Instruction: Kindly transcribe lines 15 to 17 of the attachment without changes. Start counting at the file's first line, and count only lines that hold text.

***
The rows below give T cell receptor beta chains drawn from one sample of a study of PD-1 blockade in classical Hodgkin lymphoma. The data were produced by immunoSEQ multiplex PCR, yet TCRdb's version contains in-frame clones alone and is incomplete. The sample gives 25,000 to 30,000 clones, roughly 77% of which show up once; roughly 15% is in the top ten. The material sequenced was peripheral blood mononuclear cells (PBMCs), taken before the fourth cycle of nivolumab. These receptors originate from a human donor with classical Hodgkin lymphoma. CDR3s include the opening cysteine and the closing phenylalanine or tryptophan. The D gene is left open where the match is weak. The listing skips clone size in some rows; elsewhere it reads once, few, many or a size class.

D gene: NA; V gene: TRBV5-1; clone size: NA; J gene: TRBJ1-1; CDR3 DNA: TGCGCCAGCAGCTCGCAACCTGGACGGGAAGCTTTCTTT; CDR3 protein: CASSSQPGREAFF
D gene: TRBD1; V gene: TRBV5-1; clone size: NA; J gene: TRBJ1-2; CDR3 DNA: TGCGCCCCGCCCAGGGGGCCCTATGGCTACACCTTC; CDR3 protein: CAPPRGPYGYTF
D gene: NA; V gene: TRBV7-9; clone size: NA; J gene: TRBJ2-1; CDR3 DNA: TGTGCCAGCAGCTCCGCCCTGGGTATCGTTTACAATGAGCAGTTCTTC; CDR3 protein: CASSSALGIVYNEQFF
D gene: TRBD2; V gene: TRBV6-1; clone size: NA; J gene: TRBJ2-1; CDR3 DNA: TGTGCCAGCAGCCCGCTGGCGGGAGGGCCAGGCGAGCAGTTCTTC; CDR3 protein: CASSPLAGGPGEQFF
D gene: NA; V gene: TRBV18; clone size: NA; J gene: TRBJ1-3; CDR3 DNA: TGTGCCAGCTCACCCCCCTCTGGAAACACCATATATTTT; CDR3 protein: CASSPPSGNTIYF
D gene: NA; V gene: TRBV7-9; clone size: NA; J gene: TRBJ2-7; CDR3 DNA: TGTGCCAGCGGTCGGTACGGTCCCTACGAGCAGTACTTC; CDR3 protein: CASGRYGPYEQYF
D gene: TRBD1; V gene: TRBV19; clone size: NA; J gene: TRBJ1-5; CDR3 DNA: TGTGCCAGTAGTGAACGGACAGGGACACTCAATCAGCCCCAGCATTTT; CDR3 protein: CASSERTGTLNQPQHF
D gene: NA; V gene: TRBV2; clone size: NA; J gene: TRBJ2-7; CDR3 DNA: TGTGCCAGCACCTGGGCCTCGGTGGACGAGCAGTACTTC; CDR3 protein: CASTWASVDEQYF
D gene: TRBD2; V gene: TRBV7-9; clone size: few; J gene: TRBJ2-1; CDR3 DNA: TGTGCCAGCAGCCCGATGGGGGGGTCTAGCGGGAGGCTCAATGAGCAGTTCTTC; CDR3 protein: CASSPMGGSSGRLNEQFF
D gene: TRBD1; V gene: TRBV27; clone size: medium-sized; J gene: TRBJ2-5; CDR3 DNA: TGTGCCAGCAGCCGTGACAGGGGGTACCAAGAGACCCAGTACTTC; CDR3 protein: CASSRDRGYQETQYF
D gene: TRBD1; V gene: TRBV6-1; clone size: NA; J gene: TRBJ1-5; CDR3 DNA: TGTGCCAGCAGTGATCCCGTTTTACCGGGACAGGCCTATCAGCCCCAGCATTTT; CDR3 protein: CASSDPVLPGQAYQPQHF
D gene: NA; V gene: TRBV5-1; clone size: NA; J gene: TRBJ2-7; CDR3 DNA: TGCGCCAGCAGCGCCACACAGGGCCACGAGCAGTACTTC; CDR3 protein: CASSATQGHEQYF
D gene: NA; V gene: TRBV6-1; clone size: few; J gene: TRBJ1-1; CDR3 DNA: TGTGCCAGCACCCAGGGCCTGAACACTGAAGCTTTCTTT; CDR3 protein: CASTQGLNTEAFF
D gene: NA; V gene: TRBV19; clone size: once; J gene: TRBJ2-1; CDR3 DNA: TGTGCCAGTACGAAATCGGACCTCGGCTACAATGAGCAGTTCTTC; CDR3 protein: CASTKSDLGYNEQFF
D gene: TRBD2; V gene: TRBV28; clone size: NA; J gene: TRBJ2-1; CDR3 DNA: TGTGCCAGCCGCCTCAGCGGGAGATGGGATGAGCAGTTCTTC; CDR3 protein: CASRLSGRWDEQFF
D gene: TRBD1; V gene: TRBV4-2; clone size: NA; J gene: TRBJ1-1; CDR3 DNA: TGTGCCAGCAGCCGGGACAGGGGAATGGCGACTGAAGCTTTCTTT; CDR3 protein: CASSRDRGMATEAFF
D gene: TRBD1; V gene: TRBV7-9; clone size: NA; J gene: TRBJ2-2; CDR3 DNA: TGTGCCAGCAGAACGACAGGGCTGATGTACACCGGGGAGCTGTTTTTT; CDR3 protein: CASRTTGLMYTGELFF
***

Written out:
D gene: NA; V gene: TRBV19; clone size: once; J gene: TRBJ2-1; CDR3 DNA: TGTGCCAGTACGAAATCGGACCTCGGCTACAATGAGCAGTTCTTC; CDR3 protein: CASTKSDLGYNEQFF
D gene: TRBD2; V gene: TRBV28; clone size: NA; J gene: TRBJ2-1; CDR3 DNA: TGTGCCAGCCGCCTCAGCGGGAGATGGGATGAGCAGTTCTTC; CDR3 protein: CASRLSGRWDEQFF
D gene: TRBD1; V gene: TRBV4-2; clone size: NA; J gene: TRBJ1-1; CDR3 DNA: TGTGCCAGCAGCCGGGACAGGGGAATGGCGACTGAAGCTTTCTTT; CDR3 protein: CASSRDRGMATEAFF